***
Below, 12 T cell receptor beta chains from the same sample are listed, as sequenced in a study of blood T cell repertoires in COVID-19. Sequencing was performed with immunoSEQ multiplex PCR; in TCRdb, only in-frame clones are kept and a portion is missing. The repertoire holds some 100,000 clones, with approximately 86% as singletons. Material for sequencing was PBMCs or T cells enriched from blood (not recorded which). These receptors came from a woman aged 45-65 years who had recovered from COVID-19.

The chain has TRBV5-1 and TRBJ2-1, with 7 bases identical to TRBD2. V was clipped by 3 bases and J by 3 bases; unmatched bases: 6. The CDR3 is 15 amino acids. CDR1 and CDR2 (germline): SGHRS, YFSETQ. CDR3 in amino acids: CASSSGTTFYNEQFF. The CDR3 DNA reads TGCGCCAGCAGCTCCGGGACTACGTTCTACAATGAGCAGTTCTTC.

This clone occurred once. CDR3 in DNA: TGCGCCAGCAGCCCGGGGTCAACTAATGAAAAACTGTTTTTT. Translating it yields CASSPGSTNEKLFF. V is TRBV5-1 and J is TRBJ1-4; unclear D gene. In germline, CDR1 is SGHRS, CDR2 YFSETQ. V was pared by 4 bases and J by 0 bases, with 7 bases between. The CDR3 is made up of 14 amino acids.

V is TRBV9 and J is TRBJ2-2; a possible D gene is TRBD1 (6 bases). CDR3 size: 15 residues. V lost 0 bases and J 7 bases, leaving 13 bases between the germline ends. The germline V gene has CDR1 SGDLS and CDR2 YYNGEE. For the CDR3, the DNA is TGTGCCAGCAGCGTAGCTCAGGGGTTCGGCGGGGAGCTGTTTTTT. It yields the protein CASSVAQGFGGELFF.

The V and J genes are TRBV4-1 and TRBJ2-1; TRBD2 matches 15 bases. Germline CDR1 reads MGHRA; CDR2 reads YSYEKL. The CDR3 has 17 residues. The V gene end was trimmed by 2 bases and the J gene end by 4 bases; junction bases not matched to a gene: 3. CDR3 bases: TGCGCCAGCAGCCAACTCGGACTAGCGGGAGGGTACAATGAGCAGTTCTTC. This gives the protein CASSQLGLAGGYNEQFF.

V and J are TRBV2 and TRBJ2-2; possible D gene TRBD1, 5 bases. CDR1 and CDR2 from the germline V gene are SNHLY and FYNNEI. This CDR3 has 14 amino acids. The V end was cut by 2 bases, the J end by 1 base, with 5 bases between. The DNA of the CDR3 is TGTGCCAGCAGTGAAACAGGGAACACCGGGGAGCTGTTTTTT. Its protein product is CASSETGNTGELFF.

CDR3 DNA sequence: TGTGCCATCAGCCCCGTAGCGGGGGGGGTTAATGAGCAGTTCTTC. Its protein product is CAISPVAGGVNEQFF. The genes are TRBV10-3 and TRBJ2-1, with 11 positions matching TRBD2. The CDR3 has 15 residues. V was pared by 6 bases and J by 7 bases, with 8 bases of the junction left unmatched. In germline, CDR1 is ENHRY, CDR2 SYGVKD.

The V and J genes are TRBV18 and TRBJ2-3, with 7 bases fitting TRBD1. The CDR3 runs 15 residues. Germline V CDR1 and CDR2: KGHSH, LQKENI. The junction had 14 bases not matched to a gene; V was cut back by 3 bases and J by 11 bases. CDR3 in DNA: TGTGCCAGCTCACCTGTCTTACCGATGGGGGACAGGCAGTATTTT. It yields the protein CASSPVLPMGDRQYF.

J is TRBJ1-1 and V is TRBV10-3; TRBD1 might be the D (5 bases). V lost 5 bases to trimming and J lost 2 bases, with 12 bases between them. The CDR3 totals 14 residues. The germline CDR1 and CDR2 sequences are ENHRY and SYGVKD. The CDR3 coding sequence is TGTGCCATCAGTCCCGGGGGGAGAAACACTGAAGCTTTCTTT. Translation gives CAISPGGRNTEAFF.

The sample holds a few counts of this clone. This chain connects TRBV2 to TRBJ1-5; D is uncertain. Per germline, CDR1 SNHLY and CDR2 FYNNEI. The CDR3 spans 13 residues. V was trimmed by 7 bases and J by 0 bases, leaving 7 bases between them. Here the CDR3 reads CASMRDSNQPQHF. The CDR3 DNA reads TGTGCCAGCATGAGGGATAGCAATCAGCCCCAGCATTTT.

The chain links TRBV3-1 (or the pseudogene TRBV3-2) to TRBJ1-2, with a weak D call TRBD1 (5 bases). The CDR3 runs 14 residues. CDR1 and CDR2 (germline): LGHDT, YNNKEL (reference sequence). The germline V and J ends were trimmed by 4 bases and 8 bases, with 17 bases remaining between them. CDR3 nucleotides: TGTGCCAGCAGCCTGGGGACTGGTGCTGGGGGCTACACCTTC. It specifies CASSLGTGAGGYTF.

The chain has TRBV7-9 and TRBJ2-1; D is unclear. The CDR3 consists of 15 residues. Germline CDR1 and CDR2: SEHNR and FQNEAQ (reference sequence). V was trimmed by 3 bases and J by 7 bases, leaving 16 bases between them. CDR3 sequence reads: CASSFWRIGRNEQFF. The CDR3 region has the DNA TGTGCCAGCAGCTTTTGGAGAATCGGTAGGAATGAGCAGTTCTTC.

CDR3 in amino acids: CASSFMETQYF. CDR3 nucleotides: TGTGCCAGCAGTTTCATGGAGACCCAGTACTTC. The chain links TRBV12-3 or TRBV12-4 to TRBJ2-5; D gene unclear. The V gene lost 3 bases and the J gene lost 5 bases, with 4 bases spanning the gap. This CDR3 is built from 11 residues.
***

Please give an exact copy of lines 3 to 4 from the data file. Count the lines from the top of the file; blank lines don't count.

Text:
This clone occurred once. CDR3 in DNA: TGCGCCAGCAGCCCGGGGTCAACTAATGAAAAACTGTTTTTT. Translating it yields CASSPGSTNEKLFF. V is TRBV5-1 and J is TRBJ1-4; unclear D gene. In germline, CDR1 is SGHRS, CDR2 YFSETQ. V was pared by 4 bases and J by 0 bases, with 7 bases between. The CDR3 is made up of 14 amino acids.

V is TRBV9 and J is TRBJ2-2; a possible D gene is TRBD1 (6 bases). CDR3 size: 15 residues. V lost 0 bases and J 7 bases, leaving 13 bases between the germline ends. The germline V gene has CDR1 SGDLS and CDR2 YYNGEE. For the CDR3, the DNA is TGTGCCAGCAGCGTAGCTCAGGGGTTCGGCGGGGAGCTGTTTTTT. It yields the protein CASSVAQGFGGELFF.